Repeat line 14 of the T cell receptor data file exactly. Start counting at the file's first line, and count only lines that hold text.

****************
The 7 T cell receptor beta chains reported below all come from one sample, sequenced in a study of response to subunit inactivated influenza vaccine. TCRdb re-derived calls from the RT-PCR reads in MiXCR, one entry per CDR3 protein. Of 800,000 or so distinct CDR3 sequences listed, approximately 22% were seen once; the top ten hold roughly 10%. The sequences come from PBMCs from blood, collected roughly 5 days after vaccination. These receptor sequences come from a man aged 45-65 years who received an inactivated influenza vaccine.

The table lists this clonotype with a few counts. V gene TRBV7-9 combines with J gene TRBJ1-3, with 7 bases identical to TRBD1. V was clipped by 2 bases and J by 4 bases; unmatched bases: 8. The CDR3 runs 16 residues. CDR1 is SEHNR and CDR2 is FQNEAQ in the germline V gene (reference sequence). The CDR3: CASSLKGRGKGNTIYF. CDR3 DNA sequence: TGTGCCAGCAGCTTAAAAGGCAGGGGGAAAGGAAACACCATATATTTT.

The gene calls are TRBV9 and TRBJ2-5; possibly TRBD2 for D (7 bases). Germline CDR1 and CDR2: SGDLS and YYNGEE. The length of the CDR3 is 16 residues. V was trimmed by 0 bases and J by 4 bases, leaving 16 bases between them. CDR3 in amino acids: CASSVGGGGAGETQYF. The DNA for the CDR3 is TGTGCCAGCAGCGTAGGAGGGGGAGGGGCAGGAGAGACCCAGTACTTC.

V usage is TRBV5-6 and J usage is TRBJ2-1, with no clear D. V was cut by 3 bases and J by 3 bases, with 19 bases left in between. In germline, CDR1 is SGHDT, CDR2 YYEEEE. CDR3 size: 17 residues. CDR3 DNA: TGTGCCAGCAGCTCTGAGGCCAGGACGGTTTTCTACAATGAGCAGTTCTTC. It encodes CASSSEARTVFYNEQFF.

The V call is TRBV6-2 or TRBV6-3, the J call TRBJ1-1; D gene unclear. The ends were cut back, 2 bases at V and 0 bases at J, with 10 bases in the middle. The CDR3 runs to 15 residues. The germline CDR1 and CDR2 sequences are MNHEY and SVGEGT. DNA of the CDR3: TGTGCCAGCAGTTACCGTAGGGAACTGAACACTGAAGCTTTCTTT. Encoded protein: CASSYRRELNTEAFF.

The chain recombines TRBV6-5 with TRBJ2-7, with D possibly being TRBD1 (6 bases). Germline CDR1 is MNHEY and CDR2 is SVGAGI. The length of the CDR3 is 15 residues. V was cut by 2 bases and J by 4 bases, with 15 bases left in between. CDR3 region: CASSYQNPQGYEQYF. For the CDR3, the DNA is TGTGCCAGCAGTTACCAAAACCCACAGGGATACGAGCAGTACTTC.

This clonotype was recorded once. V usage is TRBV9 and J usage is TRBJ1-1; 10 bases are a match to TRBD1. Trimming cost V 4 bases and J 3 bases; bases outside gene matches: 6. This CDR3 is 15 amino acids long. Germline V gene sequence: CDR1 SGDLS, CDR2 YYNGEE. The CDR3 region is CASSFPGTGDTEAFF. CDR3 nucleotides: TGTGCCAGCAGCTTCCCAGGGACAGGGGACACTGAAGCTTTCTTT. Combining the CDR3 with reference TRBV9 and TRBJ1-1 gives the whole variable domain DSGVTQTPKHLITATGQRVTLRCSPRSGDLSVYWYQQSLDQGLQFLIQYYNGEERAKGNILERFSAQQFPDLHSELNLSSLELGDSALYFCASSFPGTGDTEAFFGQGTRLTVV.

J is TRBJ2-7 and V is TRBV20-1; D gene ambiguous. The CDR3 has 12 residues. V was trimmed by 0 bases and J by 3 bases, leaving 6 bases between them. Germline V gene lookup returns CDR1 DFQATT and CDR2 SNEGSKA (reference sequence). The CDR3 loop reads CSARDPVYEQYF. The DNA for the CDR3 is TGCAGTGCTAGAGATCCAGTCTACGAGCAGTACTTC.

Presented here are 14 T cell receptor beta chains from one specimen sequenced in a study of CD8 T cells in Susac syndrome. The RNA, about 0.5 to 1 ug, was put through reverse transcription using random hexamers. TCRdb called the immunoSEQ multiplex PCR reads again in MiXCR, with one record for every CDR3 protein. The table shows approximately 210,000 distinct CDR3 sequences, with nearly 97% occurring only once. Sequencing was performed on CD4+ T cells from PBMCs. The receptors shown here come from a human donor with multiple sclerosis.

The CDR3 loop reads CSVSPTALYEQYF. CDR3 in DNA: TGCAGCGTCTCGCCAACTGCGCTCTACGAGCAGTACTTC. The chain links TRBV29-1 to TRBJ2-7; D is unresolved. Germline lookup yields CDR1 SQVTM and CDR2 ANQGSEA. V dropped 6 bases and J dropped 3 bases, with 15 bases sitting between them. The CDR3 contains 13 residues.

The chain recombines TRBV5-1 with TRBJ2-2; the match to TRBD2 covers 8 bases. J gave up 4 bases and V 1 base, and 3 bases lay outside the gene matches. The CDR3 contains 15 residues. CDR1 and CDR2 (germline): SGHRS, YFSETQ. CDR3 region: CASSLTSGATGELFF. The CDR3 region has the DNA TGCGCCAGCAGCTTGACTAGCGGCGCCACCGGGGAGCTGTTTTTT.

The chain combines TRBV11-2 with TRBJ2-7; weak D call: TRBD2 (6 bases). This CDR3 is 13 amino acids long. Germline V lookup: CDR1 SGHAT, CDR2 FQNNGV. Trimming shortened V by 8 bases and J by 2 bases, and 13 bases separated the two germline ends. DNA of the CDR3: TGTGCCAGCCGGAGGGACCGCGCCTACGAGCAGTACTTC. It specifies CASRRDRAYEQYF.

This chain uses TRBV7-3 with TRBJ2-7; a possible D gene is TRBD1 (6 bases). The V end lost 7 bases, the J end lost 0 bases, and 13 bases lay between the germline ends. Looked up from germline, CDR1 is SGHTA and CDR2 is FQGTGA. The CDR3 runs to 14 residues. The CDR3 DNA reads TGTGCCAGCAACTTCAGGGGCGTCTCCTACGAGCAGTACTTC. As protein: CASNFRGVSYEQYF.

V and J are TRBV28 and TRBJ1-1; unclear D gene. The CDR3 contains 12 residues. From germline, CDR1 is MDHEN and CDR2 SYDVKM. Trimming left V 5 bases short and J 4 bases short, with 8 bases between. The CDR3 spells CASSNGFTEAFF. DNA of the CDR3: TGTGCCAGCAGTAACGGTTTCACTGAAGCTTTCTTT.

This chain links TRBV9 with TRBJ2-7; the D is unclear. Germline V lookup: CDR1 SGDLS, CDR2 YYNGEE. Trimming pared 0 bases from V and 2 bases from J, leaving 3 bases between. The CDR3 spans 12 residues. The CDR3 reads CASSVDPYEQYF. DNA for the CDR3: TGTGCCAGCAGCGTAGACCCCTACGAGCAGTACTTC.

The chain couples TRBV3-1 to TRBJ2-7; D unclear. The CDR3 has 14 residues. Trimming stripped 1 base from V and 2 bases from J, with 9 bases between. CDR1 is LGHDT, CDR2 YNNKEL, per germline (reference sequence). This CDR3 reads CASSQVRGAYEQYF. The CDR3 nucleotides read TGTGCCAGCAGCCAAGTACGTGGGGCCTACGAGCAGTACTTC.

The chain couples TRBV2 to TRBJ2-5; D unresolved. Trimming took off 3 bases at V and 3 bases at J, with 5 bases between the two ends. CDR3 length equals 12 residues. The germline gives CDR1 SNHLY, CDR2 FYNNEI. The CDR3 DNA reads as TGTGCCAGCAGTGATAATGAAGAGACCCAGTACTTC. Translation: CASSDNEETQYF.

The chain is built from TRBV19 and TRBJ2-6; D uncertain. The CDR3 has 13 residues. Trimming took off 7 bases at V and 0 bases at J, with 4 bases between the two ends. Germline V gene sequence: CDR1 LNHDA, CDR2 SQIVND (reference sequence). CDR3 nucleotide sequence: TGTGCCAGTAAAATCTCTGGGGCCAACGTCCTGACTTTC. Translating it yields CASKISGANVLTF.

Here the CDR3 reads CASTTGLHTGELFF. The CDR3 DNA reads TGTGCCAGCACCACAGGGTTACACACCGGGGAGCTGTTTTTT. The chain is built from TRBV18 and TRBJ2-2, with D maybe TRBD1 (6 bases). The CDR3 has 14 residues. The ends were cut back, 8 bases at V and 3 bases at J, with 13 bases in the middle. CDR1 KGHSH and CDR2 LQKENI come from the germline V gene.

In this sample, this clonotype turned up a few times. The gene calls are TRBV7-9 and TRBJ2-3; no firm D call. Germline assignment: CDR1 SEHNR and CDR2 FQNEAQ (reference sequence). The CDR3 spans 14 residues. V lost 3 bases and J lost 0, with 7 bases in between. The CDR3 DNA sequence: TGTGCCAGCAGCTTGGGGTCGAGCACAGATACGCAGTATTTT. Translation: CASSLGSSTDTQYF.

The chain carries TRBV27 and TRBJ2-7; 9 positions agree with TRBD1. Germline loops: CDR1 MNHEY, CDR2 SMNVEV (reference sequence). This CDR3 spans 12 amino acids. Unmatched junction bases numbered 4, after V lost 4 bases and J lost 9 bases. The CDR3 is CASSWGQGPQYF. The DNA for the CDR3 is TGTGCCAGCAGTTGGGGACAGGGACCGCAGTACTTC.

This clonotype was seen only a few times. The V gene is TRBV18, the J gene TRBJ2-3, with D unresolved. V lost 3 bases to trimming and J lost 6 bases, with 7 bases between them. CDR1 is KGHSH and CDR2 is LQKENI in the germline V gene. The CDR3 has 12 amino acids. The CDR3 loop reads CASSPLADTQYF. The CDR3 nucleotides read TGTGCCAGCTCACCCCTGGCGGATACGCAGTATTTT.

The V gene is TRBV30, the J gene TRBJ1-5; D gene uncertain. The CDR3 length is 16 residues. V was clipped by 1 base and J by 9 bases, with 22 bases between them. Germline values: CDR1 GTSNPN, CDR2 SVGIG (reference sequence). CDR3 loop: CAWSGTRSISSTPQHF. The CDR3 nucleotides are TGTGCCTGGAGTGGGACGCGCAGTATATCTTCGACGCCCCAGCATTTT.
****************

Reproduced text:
V and J are TRBV28 and TRBJ1-1; unclear D gene. The CDR3 contains 12 residues. From germline, CDR1 is MDHEN and CDR2 SYDVKM. Trimming left V 5 bases short and J 4 bases short, with 8 bases between. The CDR3 spells CASSNGFTEAFF. DNA of the CDR3: TGTGCCAGCAGTAACGGTTTCACTGAAGCTTTCTTT.